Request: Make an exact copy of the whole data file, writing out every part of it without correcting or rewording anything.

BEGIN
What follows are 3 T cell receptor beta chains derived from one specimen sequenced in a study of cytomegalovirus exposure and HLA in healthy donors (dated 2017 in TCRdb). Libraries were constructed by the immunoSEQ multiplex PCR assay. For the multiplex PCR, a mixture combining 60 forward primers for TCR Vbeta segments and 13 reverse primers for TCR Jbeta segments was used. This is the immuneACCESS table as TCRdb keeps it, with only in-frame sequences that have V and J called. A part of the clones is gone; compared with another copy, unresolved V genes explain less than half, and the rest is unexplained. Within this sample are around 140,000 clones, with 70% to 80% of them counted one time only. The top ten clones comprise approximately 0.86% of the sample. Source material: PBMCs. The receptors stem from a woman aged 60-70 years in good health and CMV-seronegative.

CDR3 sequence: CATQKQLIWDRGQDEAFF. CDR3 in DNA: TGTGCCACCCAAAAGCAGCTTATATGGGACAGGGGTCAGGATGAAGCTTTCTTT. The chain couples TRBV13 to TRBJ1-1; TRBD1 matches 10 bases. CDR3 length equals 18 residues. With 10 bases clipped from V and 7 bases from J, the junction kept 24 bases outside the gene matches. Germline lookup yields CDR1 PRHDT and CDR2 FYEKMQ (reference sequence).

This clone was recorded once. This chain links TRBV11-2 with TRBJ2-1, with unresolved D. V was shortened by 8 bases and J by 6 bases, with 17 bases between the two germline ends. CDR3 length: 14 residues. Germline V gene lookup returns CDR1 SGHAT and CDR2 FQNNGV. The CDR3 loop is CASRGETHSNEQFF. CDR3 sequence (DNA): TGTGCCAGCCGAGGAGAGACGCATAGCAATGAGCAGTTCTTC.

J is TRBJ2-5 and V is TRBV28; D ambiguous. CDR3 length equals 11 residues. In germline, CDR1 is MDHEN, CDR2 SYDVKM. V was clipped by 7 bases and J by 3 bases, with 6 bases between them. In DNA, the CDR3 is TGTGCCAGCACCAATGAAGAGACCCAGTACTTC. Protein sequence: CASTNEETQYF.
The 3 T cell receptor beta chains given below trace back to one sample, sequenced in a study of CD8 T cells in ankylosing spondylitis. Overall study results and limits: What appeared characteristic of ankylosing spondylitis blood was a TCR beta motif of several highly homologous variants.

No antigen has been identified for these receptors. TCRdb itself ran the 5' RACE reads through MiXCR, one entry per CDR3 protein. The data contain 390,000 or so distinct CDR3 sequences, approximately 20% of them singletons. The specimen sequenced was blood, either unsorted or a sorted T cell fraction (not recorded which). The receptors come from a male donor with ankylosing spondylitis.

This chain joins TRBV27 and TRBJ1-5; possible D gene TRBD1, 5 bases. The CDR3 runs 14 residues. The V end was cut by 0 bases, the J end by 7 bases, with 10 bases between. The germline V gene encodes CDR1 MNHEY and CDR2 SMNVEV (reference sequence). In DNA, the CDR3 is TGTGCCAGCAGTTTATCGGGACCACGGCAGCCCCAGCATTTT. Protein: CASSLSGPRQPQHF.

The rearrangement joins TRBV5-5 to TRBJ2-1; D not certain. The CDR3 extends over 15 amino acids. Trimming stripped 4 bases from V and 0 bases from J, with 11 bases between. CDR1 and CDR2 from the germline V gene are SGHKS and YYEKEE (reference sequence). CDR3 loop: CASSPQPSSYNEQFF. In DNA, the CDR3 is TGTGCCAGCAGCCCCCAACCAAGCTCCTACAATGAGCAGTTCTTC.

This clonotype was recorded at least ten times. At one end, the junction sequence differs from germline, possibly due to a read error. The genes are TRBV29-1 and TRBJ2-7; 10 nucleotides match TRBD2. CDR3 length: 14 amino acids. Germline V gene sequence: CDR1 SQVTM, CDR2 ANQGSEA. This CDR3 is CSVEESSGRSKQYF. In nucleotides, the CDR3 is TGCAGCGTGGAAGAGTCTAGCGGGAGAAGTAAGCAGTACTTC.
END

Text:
What follows are 3 T cell receptor beta chains derived from one specimen sequenced in a study of cytomegalovirus exposure and HLA in healthy donors (dated 2017 in TCRdb). Libraries were constructed by the immunoSEQ multiplex PCR assay. For the multiplex PCR, a mixture combining 60 forward primers for TCR Vbeta segments and 13 reverse primers for TCR Jbeta segments was used. This is the immuneACCESS table as TCRdb keeps it, with only in-frame sequences that have V and J called. A part of the clones is gone; compared with another copy, unresolved V genes explain less than half, and the rest is unexplained. Within this sample are around 140,000 clones, with 70% to 80% of them counted one time only. The top ten clones comprise approximately 0.86% of the sample. Source material: PBMCs. The receptors stem from a woman aged 60-70 years in good health and CMV-seronegative.

CDR3 sequence: CATQKQLIWDRGQDEAFF. CDR3 in DNA: TGTGCCACCCAAAAGCAGCTTATATGGGACAGGGGTCAGGATGAAGCTTTCTTT. The chain couples TRBV13 to TRBJ1-1; TRBD1 matches 10 bases. CDR3 length equals 18 residues. With 10 bases clipped from V and 7 bases from J, the junction kept 24 bases outside the gene matches. Germline lookup yields CDR1 PRHDT and CDR2 FYEKMQ (reference sequence).

This clone was recorded once. This chain links TRBV11-2 with TRBJ2-1, with unresolved D. V was shortened by 8 bases and J by 6 bases, with 17 bases between the two germline ends. CDR3 length: 14 residues. Germline V gene lookup returns CDR1 SGHAT and CDR2 FQNNGV. The CDR3 loop is CASRGETHSNEQFF. CDR3 sequence (DNA): TGTGCCAGCCGAGGAGAGACGCATAGCAATGAGCAGTTCTTC.

J is TRBJ2-5 and V is TRBV28; D ambiguous. CDR3 length equals 11 residues. In germline, CDR1 is MDHEN, CDR2 SYDVKM. V was clipped by 7 bases and J by 3 bases, with 6 bases between them. In DNA, the CDR3 is TGTGCCAGCACCAATGAAGAGACCCAGTACTTC. Protein sequence: CASTNEETQYF.
The 3 T cell receptor beta chains given below trace back to one sample, sequenced in a study of CD8 T cells in ankylosing spondylitis. Overall study results and limits: What appeared characteristic of ankylosing spondylitis blood was a TCR beta motif of several highly homologous variants.

No antigen has been identified for these receptors. TCRdb itself ran the 5' RACE reads through MiXCR, one entry per CDR3 protein. The data contain 390,000 or so distinct CDR3 sequences, approximately 20% of them singletons. The specimen sequenced was blood, either unsorted or a sorted T cell fraction (not recorded which). The receptors come from a male donor with ankylosing spondylitis.

This chain joins TRBV27 and TRBJ1-5; possible D gene TRBD1, 5 bases. The CDR3 runs 14 residues. The V end was cut by 0 bases, the J end by 7 bases, with 10 bases between. The germline V gene encodes CDR1 MNHEY and CDR2 SMNVEV (reference sequence). In DNA, the CDR3 is TGTGCCAGCAGTTTATCGGGACCACGGCAGCCCCAGCATTTT. Protein: CASSLSGPRQPQHF.

The rearrangement joins TRBV5-5 to TRBJ2-1; D not certain. The CDR3 extends over 15 amino acids. Trimming stripped 4 bases from V and 0 bases from J, with 11 bases between. CDR1 and CDR2 from the germline V gene are SGHKS and YYEKEE (reference sequence). CDR3 loop: CASSPQPSSYNEQFF. In DNA, the CDR3 is TGTGCCAGCAGCCCCCAACCAAGCTCCTACAATGAGCAGTTCTTC.

This clonotype was recorded at least ten times. At one end, the junction sequence differs from germline, possibly due to a read error. The genes are TRBV29-1 and TRBJ2-7; 10 nucleotides match TRBD2. CDR3 length: 14 amino acids. Germline V gene sequence: CDR1 SQVTM, CDR2 ANQGSEA. This CDR3 is CSVEESSGRSKQYF. In nucleotides, the CDR3 is TGCAGCGTGGAAGAGTCTAGCGGGAGAAGTAAGCAGTACTTC.